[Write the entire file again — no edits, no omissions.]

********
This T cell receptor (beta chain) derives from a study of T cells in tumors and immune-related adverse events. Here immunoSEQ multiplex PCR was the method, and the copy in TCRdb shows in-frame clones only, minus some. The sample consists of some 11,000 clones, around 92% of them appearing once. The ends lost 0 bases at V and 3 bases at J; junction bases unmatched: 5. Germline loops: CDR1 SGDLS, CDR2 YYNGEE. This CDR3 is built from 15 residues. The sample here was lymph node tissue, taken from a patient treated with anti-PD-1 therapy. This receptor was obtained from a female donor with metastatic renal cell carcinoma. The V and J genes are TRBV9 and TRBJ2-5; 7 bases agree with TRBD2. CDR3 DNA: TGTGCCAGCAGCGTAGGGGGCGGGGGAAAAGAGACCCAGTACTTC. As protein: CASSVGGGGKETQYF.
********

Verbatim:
This T cell receptor (beta chain) derives from a study of T cells in tumors and immune-related adverse events. Here immunoSEQ multiplex PCR was the method, and the copy in TCRdb shows in-frame clones only, minus some. The sample consists of some 11,000 clones, around 92% of them appearing once. The ends lost 0 bases at V and 3 bases at J; junction bases unmatched: 5. Germline loops: CDR1 SGDLS, CDR2 YYNGEE. This CDR3 is built from 15 residues. The sample here was lymph node tissue, taken from a patient treated with anti-PD-1 therapy. This receptor was obtained from a female donor with metastatic renal cell carcinoma. The V and J genes are TRBV9 and TRBJ2-5; 7 bases agree with TRBD2. CDR3 DNA: TGTGCCAGCAGCGTAGGGGGCGGGGGAAAAGAGACCCAGTACTTC. As protein: CASSVGGGGKETQYF.